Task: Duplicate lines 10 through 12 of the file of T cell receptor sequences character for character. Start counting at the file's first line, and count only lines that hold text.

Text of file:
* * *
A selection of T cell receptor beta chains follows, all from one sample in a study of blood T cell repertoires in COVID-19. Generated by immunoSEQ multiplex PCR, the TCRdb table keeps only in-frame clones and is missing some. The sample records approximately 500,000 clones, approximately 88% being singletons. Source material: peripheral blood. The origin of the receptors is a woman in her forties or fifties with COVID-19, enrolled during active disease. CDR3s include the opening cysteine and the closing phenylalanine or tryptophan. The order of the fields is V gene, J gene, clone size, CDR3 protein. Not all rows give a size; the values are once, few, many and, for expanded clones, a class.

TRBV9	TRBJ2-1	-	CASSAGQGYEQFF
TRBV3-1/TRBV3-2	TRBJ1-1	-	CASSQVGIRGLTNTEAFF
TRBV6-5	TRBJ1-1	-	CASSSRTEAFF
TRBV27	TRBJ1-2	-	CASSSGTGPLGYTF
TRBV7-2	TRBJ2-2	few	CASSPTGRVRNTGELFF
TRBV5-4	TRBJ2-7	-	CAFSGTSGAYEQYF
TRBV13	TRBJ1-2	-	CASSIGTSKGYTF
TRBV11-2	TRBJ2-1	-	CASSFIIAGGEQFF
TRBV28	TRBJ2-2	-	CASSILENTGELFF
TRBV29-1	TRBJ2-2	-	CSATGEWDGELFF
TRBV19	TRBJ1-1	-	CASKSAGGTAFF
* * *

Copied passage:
TRBV28	TRBJ2-2	-	CASSILENTGELFF
TRBV29-1	TRBJ2-2	-	CSATGEWDGELFF
TRBV19	TRBJ1-1	-	CASKSAGGTAFF